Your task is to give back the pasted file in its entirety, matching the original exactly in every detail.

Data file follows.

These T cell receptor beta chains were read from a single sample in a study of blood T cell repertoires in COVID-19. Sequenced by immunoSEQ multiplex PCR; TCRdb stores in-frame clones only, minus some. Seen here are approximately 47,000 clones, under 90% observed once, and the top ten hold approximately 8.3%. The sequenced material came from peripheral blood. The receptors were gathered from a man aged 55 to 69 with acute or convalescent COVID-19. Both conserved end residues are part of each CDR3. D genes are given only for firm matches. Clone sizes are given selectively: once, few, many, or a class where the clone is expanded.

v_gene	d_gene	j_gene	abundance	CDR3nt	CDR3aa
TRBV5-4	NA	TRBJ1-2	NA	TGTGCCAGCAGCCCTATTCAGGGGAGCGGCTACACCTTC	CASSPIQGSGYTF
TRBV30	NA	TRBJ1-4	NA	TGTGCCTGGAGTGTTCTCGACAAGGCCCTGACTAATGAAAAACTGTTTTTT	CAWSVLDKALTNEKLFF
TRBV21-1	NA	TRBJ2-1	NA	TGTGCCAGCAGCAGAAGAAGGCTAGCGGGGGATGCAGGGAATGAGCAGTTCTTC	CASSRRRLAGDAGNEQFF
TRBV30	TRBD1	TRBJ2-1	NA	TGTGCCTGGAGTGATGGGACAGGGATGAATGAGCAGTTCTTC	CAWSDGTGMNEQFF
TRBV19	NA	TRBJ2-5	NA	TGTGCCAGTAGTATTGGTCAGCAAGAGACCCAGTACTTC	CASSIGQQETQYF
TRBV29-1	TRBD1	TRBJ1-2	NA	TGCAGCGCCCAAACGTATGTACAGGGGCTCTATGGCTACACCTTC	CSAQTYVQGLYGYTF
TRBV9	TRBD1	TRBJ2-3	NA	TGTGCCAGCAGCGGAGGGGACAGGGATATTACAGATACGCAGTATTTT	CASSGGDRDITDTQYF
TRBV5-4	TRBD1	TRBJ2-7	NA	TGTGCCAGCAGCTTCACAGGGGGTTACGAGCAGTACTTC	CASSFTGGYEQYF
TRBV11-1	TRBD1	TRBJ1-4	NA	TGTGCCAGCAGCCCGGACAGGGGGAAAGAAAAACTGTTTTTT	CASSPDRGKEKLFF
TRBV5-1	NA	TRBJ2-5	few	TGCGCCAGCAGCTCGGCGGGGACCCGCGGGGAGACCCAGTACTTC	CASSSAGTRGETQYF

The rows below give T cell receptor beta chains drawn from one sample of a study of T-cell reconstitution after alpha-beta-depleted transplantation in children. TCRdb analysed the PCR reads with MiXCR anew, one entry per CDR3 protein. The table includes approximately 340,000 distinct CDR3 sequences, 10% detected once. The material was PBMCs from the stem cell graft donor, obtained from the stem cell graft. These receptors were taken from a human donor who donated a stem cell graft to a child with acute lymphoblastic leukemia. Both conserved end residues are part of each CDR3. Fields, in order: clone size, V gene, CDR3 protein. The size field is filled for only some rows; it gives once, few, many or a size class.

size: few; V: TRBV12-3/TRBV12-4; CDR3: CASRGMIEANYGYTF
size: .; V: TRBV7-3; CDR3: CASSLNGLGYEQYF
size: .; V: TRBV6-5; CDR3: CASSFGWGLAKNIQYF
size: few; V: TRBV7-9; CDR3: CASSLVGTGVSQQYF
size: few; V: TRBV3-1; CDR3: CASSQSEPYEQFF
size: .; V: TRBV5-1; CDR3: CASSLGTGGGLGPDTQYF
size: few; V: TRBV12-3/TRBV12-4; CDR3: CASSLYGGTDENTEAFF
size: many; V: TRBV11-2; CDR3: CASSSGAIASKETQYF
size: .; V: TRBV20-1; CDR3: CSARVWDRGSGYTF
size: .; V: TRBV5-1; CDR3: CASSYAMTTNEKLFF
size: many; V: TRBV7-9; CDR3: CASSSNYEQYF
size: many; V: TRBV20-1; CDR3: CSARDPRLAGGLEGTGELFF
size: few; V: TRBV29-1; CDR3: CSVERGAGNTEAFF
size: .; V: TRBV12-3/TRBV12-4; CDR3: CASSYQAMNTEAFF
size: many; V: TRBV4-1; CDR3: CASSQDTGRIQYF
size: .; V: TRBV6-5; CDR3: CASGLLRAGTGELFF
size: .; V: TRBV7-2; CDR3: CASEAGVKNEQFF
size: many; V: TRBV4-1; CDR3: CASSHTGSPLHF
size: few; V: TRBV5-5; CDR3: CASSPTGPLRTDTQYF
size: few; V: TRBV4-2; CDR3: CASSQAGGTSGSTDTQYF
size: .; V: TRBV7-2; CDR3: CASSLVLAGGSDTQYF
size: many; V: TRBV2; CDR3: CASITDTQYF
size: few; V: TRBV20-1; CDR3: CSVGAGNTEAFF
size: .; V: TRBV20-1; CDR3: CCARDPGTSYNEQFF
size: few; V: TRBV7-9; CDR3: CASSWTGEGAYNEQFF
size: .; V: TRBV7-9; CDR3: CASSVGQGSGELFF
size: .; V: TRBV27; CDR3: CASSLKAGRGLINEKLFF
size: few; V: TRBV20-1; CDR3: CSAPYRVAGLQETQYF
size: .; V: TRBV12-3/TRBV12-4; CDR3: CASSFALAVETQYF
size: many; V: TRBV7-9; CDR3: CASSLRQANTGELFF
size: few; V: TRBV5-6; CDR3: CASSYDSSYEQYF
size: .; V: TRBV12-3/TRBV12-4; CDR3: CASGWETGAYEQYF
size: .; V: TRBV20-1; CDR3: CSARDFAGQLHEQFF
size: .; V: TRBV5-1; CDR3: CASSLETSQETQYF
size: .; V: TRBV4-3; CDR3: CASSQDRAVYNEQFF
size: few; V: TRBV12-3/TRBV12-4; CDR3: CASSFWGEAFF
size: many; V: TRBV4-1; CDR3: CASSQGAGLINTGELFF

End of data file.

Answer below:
These T cell receptor beta chains were read from a single sample in a study of blood T cell repertoires in COVID-19. Sequenced by immunoSEQ multiplex PCR; TCRdb stores in-frame clones only, minus some. Seen here are approximately 47,000 clones, under 90% observed once, and the top ten hold approximately 8.3%. The sequenced material came from peripheral blood. The receptors were gathered from a man aged 55 to 69 with acute or convalescent COVID-19. Both conserved end residues are part of each CDR3. D genes are given only for firm matches. Clone sizes are given selectively: once, few, many, or a class where the clone is expanded.

v_gene	d_gene	j_gene	abundance	CDR3nt	CDR3aa
TRBV5-4	NA	TRBJ1-2	NA	TGTGCCAGCAGCCCTATTCAGGGGAGCGGCTACACCTTC	CASSPIQGSGYTF
TRBV30	NA	TRBJ1-4	NA	TGTGCCTGGAGTGTTCTCGACAAGGCCCTGACTAATGAAAAACTGTTTTTT	CAWSVLDKALTNEKLFF
TRBV21-1	NA	TRBJ2-1	NA	TGTGCCAGCAGCAGAAGAAGGCTAGCGGGGGATGCAGGGAATGAGCAGTTCTTC	CASSRRRLAGDAGNEQFF
TRBV30	TRBD1	TRBJ2-1	NA	TGTGCCTGGAGTGATGGGACAGGGATGAATGAGCAGTTCTTC	CAWSDGTGMNEQFF
TRBV19	NA	TRBJ2-5	NA	TGTGCCAGTAGTATTGGTCAGCAAGAGACCCAGTACTTC	CASSIGQQETQYF
TRBV29-1	TRBD1	TRBJ1-2	NA	TGCAGCGCCCAAACGTATGTACAGGGGCTCTATGGCTACACCTTC	CSAQTYVQGLYGYTF
TRBV9	TRBD1	TRBJ2-3	NA	TGTGCCAGCAGCGGAGGGGACAGGGATATTACAGATACGCAGTATTTT	CASSGGDRDITDTQYF
TRBV5-4	TRBD1	TRBJ2-7	NA	TGTGCCAGCAGCTTCACAGGGGGTTACGAGCAGTACTTC	CASSFTGGYEQYF
TRBV11-1	TRBD1	TRBJ1-4	NA	TGTGCCAGCAGCCCGGACAGGGGGAAAGAAAAACTGTTTTTT	CASSPDRGKEKLFF
TRBV5-1	NA	TRBJ2-5	few	TGCGCCAGCAGCTCGGCGGGGACCCGCGGGGAGACCCAGTACTTC	CASSSAGTRGETQYF

The rows below give T cell receptor beta chains drawn from one sample of a study of T-cell reconstitution after alpha-beta-depleted transplantation in children. TCRdb analysed the PCR reads with MiXCR anew, one entry per CDR3 protein. The table includes approximately 340,000 distinct CDR3 sequences, 10% detected once. The material was PBMCs from the stem cell graft donor, obtained from the stem cell graft. These receptors were taken from a human donor who donated a stem cell graft to a child with acute lymphoblastic leukemia. Both conserved end residues are part of each CDR3. Fields, in order: clone size, V gene, CDR3 protein. The size field is filled for only some rows; it gives once, few, many or a size class.

size: few; V: TRBV12-3/TRBV12-4; CDR3: CASRGMIEANYGYTF
size: .; V: TRBV7-3; CDR3: CASSLNGLGYEQYF
size: .; V: TRBV6-5; CDR3: CASSFGWGLAKNIQYF
size: few; V: TRBV7-9; CDR3: CASSLVGTGVSQQYF
size: few; V: TRBV3-1; CDR3: CASSQSEPYEQFF
size: .; V: TRBV5-1; CDR3: CASSLGTGGGLGPDTQYF
size: few; V: TRBV12-3/TRBV12-4; CDR3: CASSLYGGTDENTEAFF
size: many; V: TRBV11-2; CDR3: CASSSGAIASKETQYF
size: .; V: TRBV20-1; CDR3: CSARVWDRGSGYTF
size: .; V: TRBV5-1; CDR3: CASSYAMTTNEKLFF
size: many; V: TRBV7-9; CDR3: CASSSNYEQYF
size: many; V: TRBV20-1; CDR3: CSARDPRLAGGLEGTGELFF
size: few; V: TRBV29-1; CDR3: CSVERGAGNTEAFF
size: .; V: TRBV12-3/TRBV12-4; CDR3: CASSYQAMNTEAFF
size: many; V: TRBV4-1; CDR3: CASSQDTGRIQYF
size: .; V: TRBV6-5; CDR3: CASGLLRAGTGELFF
size: .; V: TRBV7-2; CDR3: CASEAGVKNEQFF
size: many; V: TRBV4-1; CDR3: CASSHTGSPLHF
size: few; V: TRBV5-5; CDR3: CASSPTGPLRTDTQYF
size: few; V: TRBV4-2; CDR3: CASSQAGGTSGSTDTQYF
size: .; V: TRBV7-2; CDR3: CASSLVLAGGSDTQYF
size: many; V: TRBV2; CDR3: CASITDTQYF
size: few; V: TRBV20-1; CDR3: CSVGAGNTEAFF
size: .; V: TRBV20-1; CDR3: CCARDPGTSYNEQFF
size: few; V: TRBV7-9; CDR3: CASSWTGEGAYNEQFF
size: .; V: TRBV7-9; CDR3: CASSVGQGSGELFF
size: .; V: TRBV27; CDR3: CASSLKAGRGLINEKLFF
size: few; V: TRBV20-1; CDR3: CSAPYRVAGLQETQYF
size: .; V: TRBV12-3/TRBV12-4; CDR3: CASSFALAVETQYF
size: many; V: TRBV7-9; CDR3: CASSLRQANTGELFF
size: few; V: TRBV5-6; CDR3: CASSYDSSYEQYF
size: .; V: TRBV12-3/TRBV12-4; CDR3: CASGWETGAYEQYF
size: .; V: TRBV20-1; CDR3: CSARDFAGQLHEQFF
size: .; V: TRBV5-1; CDR3: CASSLETSQETQYF
size: .; V: TRBV4-3; CDR3: CASSQDRAVYNEQFF
size: few; V: TRBV12-3/TRBV12-4; CDR3: CASSFWGEAFF
size: many; V: TRBV4-1; CDR3: CASSQGAGLINTGELFF